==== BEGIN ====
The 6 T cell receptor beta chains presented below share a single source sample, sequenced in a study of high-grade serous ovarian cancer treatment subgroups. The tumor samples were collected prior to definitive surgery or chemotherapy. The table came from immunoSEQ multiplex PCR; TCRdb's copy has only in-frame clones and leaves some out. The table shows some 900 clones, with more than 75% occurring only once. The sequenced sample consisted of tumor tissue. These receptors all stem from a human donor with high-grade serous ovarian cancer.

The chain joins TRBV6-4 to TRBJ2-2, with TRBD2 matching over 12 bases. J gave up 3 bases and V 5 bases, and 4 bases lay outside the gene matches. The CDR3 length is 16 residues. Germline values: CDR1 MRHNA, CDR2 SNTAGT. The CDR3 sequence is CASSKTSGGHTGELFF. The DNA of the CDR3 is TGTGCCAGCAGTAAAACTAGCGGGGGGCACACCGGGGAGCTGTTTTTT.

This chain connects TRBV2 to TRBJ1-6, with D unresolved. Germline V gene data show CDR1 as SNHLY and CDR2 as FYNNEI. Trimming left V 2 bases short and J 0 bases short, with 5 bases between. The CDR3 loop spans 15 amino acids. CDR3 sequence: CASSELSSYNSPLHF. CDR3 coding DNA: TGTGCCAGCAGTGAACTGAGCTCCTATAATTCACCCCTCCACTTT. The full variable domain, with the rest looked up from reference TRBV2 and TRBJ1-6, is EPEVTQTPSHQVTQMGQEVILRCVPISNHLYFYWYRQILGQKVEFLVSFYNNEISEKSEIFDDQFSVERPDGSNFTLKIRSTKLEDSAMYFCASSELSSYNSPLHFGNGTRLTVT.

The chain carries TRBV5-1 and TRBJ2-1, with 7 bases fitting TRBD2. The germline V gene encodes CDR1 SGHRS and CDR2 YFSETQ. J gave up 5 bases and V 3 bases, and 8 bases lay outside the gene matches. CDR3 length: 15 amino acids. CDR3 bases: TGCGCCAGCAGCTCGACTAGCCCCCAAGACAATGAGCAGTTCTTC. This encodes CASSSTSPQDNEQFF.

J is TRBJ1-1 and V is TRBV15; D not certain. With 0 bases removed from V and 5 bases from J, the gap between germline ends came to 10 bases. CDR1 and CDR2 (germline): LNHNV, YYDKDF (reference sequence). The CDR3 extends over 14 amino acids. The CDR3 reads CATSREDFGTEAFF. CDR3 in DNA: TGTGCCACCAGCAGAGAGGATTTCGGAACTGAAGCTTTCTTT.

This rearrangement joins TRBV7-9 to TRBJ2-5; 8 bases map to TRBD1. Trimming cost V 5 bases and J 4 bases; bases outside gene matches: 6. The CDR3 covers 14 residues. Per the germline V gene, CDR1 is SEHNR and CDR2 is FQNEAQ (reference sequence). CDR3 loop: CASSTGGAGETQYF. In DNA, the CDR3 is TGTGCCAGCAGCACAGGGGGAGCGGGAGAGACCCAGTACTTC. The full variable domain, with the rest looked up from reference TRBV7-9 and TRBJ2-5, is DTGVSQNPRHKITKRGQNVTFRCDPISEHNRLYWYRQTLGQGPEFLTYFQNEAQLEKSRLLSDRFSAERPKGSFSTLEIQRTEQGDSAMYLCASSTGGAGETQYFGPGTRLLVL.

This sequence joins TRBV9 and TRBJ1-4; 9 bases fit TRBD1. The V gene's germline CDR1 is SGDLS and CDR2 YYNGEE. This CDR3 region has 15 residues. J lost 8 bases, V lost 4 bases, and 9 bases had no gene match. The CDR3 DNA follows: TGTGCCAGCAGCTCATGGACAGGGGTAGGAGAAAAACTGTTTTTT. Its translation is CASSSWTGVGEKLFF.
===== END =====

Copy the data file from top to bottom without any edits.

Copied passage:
The 6 T cell receptor beta chains presented below share a single source sample, sequenced in a study of high-grade serous ovarian cancer treatment subgroups. The tumor samples were collected prior to definitive surgery or chemotherapy. The table came from immunoSEQ multiplex PCR; TCRdb's copy has only in-frame clones and leaves some out. The table shows some 900 clones, with more than 75% occurring only once. The sequenced sample consisted of tumor tissue. These receptors all stem from a human donor with high-grade serous ovarian cancer.

The chain joins TRBV6-4 to TRBJ2-2, with TRBD2 matching over 12 bases. J gave up 3 bases and V 5 bases, and 4 bases lay outside the gene matches. The CDR3 length is 16 residues. Germline values: CDR1 MRHNA, CDR2 SNTAGT. The CDR3 sequence is CASSKTSGGHTGELFF. The DNA of the CDR3 is TGTGCCAGCAGTAAAACTAGCGGGGGGCACACCGGGGAGCTGTTTTTT.

This chain connects TRBV2 to TRBJ1-6, with D unresolved. Germline V gene data show CDR1 as SNHLY and CDR2 as FYNNEI. Trimming left V 2 bases short and J 0 bases short, with 5 bases between. The CDR3 loop spans 15 amino acids. CDR3 sequence: CASSELSSYNSPLHF. CDR3 coding DNA: TGTGCCAGCAGTGAACTGAGCTCCTATAATTCACCCCTCCACTTT. The full variable domain, with the rest looked up from reference TRBV2 and TRBJ1-6, is EPEVTQTPSHQVTQMGQEVILRCVPISNHLYFYWYRQILGQKVEFLVSFYNNEISEKSEIFDDQFSVERPDGSNFTLKIRSTKLEDSAMYFCASSELSSYNSPLHFGNGTRLTVT.

The chain carries TRBV5-1 and TRBJ2-1, with 7 bases fitting TRBD2. The germline V gene encodes CDR1 SGHRS and CDR2 YFSETQ. J gave up 5 bases and V 3 bases, and 8 bases lay outside the gene matches. CDR3 length: 15 amino acids. CDR3 bases: TGCGCCAGCAGCTCGACTAGCCCCCAAGACAATGAGCAGTTCTTC. This encodes CASSSTSPQDNEQFF.

J is TRBJ1-1 and V is TRBV15; D not certain. With 0 bases removed from V and 5 bases from J, the gap between germline ends came to 10 bases. CDR1 and CDR2 (germline): LNHNV, YYDKDF (reference sequence). The CDR3 extends over 14 amino acids. The CDR3 reads CATSREDFGTEAFF. CDR3 in DNA: TGTGCCACCAGCAGAGAGGATTTCGGAACTGAAGCTTTCTTT.

This rearrangement joins TRBV7-9 to TRBJ2-5; 8 bases map to TRBD1. Trimming cost V 5 bases and J 4 bases; bases outside gene matches: 6. The CDR3 covers 14 residues. Per the germline V gene, CDR1 is SEHNR and CDR2 is FQNEAQ (reference sequence). CDR3 loop: CASSTGGAGETQYF. In DNA, the CDR3 is TGTGCCAGCAGCACAGGGGGAGCGGGAGAGACCCAGTACTTC. The full variable domain, with the rest looked up from reference TRBV7-9 and TRBJ2-5, is DTGVSQNPRHKITKRGQNVTFRCDPISEHNRLYWYRQTLGQGPEFLTYFQNEAQLEKSRLLSDRFSAERPKGSFSTLEIQRTEQGDSAMYLCASSTGGAGETQYFGPGTRLLVL.

This sequence joins TRBV9 and TRBJ1-4; 9 bases fit TRBD1. The V gene's germline CDR1 is SGDLS and CDR2 YYNGEE. This CDR3 region has 15 residues. J lost 8 bases, V lost 4 bases, and 9 bases had no gene match. The CDR3 DNA follows: TGTGCCAGCAGCTCATGGACAGGGGTAGGAGAAAAACTGTTTTTT. Its translation is CASSSWTGVGEKLFF.